In Addison County a producer reported sap running “Very well” over the past week and sap sweetness averaged 2%.  Syrup produced has been good tasting Amber/Rich over the past week.  Total production has reached 67% at this location.

An Addison County producer in traditionally a colder operation also reports very good rates of sap flow and sap averaging about 2.25%.   Syrup produced during this time has been “great tasting” Amber/Rich.  Total production has reached 40% of a full crop.  This producer also mentioned lots of sugar sand.

In Rutland County, a producer reports very good sap flow and sap sweetness averaging 2% over the past week.  Syrup produced has been Dark/Robust with no off-flavor.  Total syrup production has reached 68% at this location.  The producer also added the following:

“Turned Dark quickly. Still running well. Lots of niter. Very good flavor.”

A Chittenden County producer reported “Average” sap flow over the past week.  Syrup produced was Dark/Robust with a slight buddy taste appearing towards the end of the week.  This operation is no longer making Grade A syrup.  Total season production has reached 100% of a full crop at this location.

Another Chittenden County operation reports very good rates of sap flow and sap sweetness averaging 2.25%.  Syrup grade has been Amber/Rich at this location with no off-flavors detected.  Total production has reached 75% of a crop.

 

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A sugar maker takes a sample from the filter press:  Syrup flavor is graded after ensuring the batch meets the standard in color, clarity and density. 

A third Chittenden County producer also reports very good sap flow and sap sweetness averaging 2% over the last week.  Syrup produced has been Amber/Rich with no off-flavors.  Total production has reached 70% of expected total at this location.  This producer summed up the past week, and that for many others, as “Busy!”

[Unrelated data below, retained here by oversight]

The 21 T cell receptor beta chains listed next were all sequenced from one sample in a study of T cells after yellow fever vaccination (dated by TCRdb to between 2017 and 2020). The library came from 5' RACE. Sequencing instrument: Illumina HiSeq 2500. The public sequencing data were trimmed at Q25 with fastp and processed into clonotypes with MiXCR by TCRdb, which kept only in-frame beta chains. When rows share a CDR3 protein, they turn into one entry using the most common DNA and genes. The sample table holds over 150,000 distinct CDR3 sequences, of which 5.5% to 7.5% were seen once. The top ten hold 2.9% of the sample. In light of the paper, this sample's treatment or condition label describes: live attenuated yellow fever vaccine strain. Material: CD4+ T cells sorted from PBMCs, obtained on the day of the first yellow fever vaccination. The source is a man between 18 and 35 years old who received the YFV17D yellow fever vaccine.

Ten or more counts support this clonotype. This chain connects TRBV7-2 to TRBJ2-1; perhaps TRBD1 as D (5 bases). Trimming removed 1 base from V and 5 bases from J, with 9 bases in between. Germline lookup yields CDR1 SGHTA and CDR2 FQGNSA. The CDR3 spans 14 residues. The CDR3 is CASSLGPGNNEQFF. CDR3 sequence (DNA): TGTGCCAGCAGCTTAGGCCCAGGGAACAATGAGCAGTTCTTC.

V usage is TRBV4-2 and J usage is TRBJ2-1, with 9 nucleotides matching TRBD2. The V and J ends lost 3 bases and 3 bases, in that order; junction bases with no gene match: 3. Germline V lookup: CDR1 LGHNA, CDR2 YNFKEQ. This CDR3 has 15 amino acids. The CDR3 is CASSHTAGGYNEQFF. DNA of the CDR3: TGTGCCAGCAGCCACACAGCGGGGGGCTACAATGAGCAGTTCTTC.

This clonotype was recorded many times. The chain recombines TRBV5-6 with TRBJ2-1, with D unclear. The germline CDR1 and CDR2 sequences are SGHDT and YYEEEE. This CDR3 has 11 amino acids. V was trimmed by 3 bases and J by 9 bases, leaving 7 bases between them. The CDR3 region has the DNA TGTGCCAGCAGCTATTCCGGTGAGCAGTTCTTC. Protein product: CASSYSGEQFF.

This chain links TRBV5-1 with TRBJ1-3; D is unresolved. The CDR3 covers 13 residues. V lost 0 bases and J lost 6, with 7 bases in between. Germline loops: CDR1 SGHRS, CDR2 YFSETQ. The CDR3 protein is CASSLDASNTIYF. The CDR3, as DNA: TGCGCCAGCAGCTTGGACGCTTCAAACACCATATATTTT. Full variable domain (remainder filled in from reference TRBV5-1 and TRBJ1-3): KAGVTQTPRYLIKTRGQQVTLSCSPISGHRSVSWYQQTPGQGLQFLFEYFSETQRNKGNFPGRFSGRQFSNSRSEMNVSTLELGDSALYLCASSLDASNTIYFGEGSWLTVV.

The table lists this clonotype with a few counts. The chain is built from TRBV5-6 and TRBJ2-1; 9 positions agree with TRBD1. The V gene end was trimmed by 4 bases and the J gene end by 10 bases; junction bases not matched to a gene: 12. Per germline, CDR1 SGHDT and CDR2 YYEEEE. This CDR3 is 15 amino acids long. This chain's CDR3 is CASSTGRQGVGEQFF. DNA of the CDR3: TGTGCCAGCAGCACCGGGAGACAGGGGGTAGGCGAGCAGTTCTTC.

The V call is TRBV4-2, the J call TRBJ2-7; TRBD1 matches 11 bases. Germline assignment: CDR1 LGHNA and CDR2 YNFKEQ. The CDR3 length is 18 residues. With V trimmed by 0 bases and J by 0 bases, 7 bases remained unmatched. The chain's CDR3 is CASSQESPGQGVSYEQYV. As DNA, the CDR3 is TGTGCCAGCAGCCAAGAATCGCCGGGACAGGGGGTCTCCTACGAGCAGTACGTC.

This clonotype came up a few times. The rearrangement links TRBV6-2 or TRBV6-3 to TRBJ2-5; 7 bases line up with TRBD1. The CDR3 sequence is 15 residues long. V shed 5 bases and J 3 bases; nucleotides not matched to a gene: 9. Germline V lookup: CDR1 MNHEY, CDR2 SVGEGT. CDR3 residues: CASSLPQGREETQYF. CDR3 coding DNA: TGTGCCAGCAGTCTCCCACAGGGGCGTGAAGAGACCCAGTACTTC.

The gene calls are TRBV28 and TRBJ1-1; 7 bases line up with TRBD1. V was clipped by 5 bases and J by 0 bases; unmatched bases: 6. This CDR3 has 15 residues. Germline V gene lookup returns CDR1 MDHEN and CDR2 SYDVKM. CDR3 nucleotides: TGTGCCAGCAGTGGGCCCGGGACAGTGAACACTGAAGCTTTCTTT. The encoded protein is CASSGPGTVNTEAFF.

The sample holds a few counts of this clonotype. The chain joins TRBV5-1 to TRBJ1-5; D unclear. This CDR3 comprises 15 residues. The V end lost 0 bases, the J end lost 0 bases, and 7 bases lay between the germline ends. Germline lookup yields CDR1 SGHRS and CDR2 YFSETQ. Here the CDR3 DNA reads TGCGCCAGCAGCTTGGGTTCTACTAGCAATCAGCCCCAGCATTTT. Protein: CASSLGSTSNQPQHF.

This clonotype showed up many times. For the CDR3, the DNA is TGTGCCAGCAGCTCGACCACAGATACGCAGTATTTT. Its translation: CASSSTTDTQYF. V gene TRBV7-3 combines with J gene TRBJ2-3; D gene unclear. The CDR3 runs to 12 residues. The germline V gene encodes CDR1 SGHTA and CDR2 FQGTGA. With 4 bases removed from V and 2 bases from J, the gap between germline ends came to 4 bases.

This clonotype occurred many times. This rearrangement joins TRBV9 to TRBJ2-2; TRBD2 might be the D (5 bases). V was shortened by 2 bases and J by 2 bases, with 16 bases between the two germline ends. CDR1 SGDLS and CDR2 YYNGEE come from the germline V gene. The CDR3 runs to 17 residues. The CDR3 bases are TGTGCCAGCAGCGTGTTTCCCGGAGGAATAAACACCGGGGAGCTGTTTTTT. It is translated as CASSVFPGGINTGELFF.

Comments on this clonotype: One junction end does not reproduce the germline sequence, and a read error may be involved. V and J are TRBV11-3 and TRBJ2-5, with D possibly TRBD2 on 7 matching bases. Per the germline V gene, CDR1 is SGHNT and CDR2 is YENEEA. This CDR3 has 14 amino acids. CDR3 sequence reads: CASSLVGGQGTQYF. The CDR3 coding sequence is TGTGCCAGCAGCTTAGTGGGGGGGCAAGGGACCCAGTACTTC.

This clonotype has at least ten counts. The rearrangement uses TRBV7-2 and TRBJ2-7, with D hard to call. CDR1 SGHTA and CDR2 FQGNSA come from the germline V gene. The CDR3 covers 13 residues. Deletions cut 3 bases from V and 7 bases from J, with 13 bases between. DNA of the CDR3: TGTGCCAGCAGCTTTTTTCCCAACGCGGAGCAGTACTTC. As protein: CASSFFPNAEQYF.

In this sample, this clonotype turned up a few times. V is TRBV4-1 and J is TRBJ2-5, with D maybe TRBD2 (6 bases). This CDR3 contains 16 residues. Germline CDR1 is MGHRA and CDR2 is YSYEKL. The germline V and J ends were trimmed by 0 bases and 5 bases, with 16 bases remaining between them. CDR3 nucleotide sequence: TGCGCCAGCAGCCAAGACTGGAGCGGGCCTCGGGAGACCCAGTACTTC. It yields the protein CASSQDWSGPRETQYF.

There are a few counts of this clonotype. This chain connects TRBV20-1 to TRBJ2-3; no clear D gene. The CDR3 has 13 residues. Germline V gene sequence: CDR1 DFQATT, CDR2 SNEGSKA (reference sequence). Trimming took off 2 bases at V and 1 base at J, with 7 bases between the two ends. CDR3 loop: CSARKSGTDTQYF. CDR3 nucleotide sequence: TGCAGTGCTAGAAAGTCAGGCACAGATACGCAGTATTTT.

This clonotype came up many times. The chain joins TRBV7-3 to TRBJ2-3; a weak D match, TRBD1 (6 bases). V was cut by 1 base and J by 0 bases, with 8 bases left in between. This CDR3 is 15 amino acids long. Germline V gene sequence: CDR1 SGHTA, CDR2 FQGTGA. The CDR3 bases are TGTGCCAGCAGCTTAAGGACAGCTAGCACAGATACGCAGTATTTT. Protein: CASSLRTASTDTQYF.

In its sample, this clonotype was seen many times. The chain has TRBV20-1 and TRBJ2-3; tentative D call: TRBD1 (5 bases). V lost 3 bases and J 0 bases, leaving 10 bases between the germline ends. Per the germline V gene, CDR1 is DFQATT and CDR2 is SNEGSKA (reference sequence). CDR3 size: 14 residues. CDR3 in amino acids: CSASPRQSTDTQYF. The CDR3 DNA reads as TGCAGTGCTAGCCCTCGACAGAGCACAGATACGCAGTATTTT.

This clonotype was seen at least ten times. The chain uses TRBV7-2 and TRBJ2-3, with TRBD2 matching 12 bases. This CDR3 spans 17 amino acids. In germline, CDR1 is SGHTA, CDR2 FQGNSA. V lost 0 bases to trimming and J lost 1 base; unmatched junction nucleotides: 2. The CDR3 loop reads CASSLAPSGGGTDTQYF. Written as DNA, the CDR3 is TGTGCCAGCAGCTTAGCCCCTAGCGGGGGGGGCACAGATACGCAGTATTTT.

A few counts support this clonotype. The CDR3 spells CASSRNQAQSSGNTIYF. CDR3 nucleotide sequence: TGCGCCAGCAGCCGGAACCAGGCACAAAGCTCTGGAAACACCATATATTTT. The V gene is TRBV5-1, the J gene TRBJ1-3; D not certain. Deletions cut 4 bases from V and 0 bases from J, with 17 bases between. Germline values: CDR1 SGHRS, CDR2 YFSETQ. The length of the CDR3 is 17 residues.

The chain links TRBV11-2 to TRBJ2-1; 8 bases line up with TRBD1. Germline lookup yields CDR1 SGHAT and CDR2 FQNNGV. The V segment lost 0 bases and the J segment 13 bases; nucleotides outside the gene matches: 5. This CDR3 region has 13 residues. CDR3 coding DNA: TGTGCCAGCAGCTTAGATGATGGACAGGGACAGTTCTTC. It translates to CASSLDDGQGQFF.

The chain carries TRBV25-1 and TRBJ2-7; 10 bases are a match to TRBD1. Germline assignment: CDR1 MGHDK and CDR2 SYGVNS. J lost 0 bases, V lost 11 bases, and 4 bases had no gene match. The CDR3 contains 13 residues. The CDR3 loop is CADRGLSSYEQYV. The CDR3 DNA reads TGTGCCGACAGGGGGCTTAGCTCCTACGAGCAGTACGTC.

In Lamoille County a producer in a traditionally cold area reports “Average” rates of sap flow with sap testing at or above 2.5%.  Syrup grade was Golden/Delicate with no off-flavors at this location.  Total production reached 33% of a full crop at the time of reporting.  On 4/6 this producer shared the following:

“We expect a very productive weekend. Sap is beginning to flow. Trees seem to finally have come out of the deep freeze. Syrup has tasted excellent.”

In Franklin County a producer reports sap flowing “Very well”.  Sap has averaged 2.0% sugar having started out at 2.2 at the beginning and dropping to 1.5 by the end of the week.  Syrup grade has been Golden/Delicate with no off-flavors detected.  Total production had reached 63% at the time of reporting.  This producer reports “lots of sugar sand” during the past week.

An Orleans County operation reports “Average” rates of sap flow over the past week with sap sweetness at or above 2.5%.  Syrup produced has been “tasty” Amber/Rich.  Total production was at 25% as of 4/5.  This sugar maker shared the following:

“Still ~3-4 feet of snow in our woods and no big sap runs.”

In Essex County a producer reports very good sap flow and sap averaging 2.5% or higher in sweetness.  Syrup produced during this time has been Amber/Rich with no off-flavors.  Total production at this far northern (cold) location has reached 25% of the anticipated crop.

 

March 23rd-April 1st

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Cold temperatures have limited sap flow in some areas.  This clear spout offers a glimpse at frozen sap waiting for warmer weather.  Producers around the state report production on track in warmer areas and behind by 1-2 weeks in colder woods. 

What a difference a week makes.  The 2019 sugaring season has been cold and slow to start but it has definitely started in all areas.  Reports are coming in that consistently reference above average sap sweetness.  If that is in fact the case its yet another reason why we all have to wait for the end of the season to see how large the crop will be.  In terms of total production, the reports range from a low of 9% to a high of around 75%.  As might be expected the lowest levels of production are coming from areas that typically see colder temperatures and later seasons in general.

A producer across the border in southern NH reported very good sap flow over the past week.  Sap sweetness averaged 2% during that time.  Golden/Delicate syrup was produced during the same period and so far, no off-flavors have been detected.  Season long production has reached about 66% of the anticipated crop at this location.  This sugar maker goes on to say that much of the surrounding areas in southern Vermont, New York and New Hampshire are between 60-75% of the expected total.